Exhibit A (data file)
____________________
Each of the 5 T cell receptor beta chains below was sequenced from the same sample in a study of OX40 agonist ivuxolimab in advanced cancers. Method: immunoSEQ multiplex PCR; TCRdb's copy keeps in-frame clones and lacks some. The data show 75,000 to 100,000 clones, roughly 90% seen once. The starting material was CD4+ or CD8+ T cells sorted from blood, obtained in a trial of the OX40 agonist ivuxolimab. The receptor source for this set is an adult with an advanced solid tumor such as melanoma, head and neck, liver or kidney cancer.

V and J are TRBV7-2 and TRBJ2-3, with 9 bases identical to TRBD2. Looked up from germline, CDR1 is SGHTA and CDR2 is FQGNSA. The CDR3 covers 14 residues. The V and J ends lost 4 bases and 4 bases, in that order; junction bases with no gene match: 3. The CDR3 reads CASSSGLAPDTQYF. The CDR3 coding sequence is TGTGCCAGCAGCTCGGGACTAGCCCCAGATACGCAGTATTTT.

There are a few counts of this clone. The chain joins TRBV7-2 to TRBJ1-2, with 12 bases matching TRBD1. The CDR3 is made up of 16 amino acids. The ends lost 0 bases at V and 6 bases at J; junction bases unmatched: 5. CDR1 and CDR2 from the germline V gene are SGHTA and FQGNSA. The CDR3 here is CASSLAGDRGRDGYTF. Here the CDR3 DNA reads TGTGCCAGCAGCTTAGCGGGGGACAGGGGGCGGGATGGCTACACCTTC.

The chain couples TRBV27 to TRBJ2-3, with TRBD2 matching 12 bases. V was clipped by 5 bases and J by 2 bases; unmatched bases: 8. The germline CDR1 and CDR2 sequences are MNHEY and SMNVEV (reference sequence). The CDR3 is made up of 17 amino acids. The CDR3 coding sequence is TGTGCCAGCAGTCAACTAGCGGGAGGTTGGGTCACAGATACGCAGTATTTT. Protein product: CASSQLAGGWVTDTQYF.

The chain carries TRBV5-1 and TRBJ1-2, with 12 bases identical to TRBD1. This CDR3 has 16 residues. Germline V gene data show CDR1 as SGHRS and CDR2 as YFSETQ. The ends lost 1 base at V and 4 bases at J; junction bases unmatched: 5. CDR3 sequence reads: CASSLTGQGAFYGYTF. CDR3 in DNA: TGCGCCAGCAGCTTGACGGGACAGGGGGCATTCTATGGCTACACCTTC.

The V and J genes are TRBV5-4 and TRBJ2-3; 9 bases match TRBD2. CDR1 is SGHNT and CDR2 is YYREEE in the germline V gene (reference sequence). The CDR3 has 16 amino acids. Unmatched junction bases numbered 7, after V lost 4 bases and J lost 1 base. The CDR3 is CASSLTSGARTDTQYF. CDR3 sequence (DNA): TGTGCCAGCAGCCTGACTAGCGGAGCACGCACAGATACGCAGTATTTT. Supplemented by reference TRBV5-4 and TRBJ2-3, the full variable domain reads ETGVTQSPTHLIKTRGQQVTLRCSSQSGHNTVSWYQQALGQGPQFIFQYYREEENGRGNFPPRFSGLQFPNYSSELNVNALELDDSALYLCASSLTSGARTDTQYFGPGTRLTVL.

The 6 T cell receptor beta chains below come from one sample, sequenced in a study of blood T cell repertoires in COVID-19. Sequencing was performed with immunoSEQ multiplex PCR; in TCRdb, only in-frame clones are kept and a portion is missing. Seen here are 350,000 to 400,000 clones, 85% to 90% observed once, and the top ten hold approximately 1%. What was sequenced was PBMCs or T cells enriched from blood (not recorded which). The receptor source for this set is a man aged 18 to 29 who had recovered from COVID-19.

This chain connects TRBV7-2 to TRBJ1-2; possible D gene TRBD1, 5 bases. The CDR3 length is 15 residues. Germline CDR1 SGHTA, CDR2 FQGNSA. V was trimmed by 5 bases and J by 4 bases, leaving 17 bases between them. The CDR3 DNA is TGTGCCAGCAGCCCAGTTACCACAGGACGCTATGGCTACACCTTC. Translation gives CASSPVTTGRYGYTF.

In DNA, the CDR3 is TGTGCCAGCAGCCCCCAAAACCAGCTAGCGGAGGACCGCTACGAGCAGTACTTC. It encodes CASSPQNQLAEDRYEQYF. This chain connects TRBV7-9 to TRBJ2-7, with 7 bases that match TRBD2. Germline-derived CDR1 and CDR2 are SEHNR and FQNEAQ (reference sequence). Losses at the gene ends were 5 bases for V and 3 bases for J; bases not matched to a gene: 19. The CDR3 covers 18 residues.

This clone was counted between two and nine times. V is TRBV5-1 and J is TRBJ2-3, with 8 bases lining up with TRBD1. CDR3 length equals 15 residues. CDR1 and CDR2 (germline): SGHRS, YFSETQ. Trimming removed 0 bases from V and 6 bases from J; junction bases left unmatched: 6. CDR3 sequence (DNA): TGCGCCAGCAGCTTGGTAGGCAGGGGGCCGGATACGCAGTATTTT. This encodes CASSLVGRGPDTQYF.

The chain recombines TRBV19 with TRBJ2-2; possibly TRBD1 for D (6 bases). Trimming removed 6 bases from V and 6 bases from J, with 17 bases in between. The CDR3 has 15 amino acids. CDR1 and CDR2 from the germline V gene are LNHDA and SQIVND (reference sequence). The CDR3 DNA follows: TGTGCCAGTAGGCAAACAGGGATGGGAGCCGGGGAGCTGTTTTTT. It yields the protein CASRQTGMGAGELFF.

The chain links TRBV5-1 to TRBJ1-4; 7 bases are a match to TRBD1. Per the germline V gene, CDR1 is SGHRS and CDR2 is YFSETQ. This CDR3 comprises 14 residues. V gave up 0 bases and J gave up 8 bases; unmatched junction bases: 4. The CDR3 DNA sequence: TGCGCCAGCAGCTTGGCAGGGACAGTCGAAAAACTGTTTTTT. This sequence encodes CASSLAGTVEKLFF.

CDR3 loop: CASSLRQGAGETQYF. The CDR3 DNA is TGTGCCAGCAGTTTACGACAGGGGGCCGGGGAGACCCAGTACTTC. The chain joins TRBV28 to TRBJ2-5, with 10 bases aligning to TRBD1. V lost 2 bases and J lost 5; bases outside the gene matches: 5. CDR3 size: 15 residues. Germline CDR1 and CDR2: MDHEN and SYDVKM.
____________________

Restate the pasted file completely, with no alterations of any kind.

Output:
Each of the 5 T cell receptor beta chains below was sequenced from the same sample in a study of OX40 agonist ivuxolimab in advanced cancers. Method: immunoSEQ multiplex PCR; TCRdb's copy keeps in-frame clones and lacks some. The data show 75,000 to 100,000 clones, roughly 90% seen once. The starting material was CD4+ or CD8+ T cells sorted from blood, obtained in a trial of the OX40 agonist ivuxolimab. The receptor source for this set is an adult with an advanced solid tumor such as melanoma, head and neck, liver or kidney cancer.

V and J are TRBV7-2 and TRBJ2-3, with 9 bases identical to TRBD2. Looked up from germline, CDR1 is SGHTA and CDR2 is FQGNSA. The CDR3 covers 14 residues. The V and J ends lost 4 bases and 4 bases, in that order; junction bases with no gene match: 3. The CDR3 reads CASSSGLAPDTQYF. The CDR3 coding sequence is TGTGCCAGCAGCTCGGGACTAGCCCCAGATACGCAGTATTTT.

There are a few counts of this clone. The chain joins TRBV7-2 to TRBJ1-2, with 12 bases matching TRBD1. The CDR3 is made up of 16 amino acids. The ends lost 0 bases at V and 6 bases at J; junction bases unmatched: 5. CDR1 and CDR2 from the germline V gene are SGHTA and FQGNSA. The CDR3 here is CASSLAGDRGRDGYTF. Here the CDR3 DNA reads TGTGCCAGCAGCTTAGCGGGGGACAGGGGGCGGGATGGCTACACCTTC.

The chain couples TRBV27 to TRBJ2-3, with TRBD2 matching 12 bases. V was clipped by 5 bases and J by 2 bases; unmatched bases: 8. The germline CDR1 and CDR2 sequences are MNHEY and SMNVEV (reference sequence). The CDR3 is made up of 17 amino acids. The CDR3 coding sequence is TGTGCCAGCAGTCAACTAGCGGGAGGTTGGGTCACAGATACGCAGTATTTT. Protein product: CASSQLAGGWVTDTQYF.

The chain carries TRBV5-1 and TRBJ1-2, with 12 bases identical to TRBD1. This CDR3 has 16 residues. Germline V gene data show CDR1 as SGHRS and CDR2 as YFSETQ. The ends lost 1 base at V and 4 bases at J; junction bases unmatched: 5. CDR3 sequence reads: CASSLTGQGAFYGYTF. CDR3 in DNA: TGCGCCAGCAGCTTGACGGGACAGGGGGCATTCTATGGCTACACCTTC.

The V and J genes are TRBV5-4 and TRBJ2-3; 9 bases match TRBD2. CDR1 is SGHNT and CDR2 is YYREEE in the germline V gene (reference sequence). The CDR3 has 16 amino acids. Unmatched junction bases numbered 7, after V lost 4 bases and J lost 1 base. The CDR3 is CASSLTSGARTDTQYF. CDR3 sequence (DNA): TGTGCCAGCAGCCTGACTAGCGGAGCACGCACAGATACGCAGTATTTT. Supplemented by reference TRBV5-4 and TRBJ2-3, the full variable domain reads ETGVTQSPTHLIKTRGQQVTLRCSSQSGHNTVSWYQQALGQGPQFIFQYYREEENGRGNFPPRFSGLQFPNYSSELNVNALELDDSALYLCASSLTSGARTDTQYFGPGTRLTVL.

The 6 T cell receptor beta chains below come from one sample, sequenced in a study of blood T cell repertoires in COVID-19. Sequencing was performed with immunoSEQ multiplex PCR; in TCRdb, only in-frame clones are kept and a portion is missing. Seen here are 350,000 to 400,000 clones, 85% to 90% observed once, and the top ten hold approximately 1%. What was sequenced was PBMCs or T cells enriched from blood (not recorded which). The receptor source for this set is a man aged 18 to 29 who had recovered from COVID-19.

This chain connects TRBV7-2 to TRBJ1-2; possible D gene TRBD1, 5 bases. The CDR3 length is 15 residues. Germline CDR1 SGHTA, CDR2 FQGNSA. V was trimmed by 5 bases and J by 4 bases, leaving 17 bases between them. The CDR3 DNA is TGTGCCAGCAGCCCAGTTACCACAGGACGCTATGGCTACACCTTC. Translation gives CASSPVTTGRYGYTF.

In DNA, the CDR3 is TGTGCCAGCAGCCCCCAAAACCAGCTAGCGGAGGACCGCTACGAGCAGTACTTC. It encodes CASSPQNQLAEDRYEQYF. This chain connects TRBV7-9 to TRBJ2-7, with 7 bases that match TRBD2. Germline-derived CDR1 and CDR2 are SEHNR and FQNEAQ (reference sequence). Losses at the gene ends were 5 bases for V and 3 bases for J; bases not matched to a gene: 19. The CDR3 covers 18 residues.

This clone was counted between two and nine times. V is TRBV5-1 and J is TRBJ2-3, with 8 bases lining up with TRBD1. CDR3 length equals 15 residues. CDR1 and CDR2 (germline): SGHRS, YFSETQ. Trimming removed 0 bases from V and 6 bases from J; junction bases left unmatched: 6. CDR3 sequence (DNA): TGCGCCAGCAGCTTGGTAGGCAGGGGGCCGGATACGCAGTATTTT. This encodes CASSLVGRGPDTQYF.

The chain recombines TRBV19 with TRBJ2-2; possibly TRBD1 for D (6 bases). Trimming removed 6 bases from V and 6 bases from J, with 17 bases in between. The CDR3 has 15 amino acids. CDR1 and CDR2 from the germline V gene are LNHDA and SQIVND (reference sequence). The CDR3 DNA follows: TGTGCCAGTAGGCAAACAGGGATGGGAGCCGGGGAGCTGTTTTTT. It yields the protein CASRQTGMGAGELFF.

The chain links TRBV5-1 to TRBJ1-4; 7 bases are a match to TRBD1. Per the germline V gene, CDR1 is SGHRS and CDR2 is YFSETQ. This CDR3 comprises 14 residues. V gave up 0 bases and J gave up 8 bases; unmatched junction bases: 4. The CDR3 DNA sequence: TGCGCCAGCAGCTTGGCAGGGACAGTCGAAAAACTGTTTTTT. This sequence encodes CASSLAGTVEKLFF.

CDR3 loop: CASSLRQGAGETQYF. The CDR3 DNA is TGTGCCAGCAGTTTACGACAGGGGGCCGGGGAGACCCAGTACTTC. The chain joins TRBV28 to TRBJ2-5, with 10 bases aligning to TRBD1. V lost 2 bases and J lost 5; bases outside the gene matches: 5. CDR3 size: 15 residues. Germline CDR1 and CDR2: MDHEN and SYDVKM.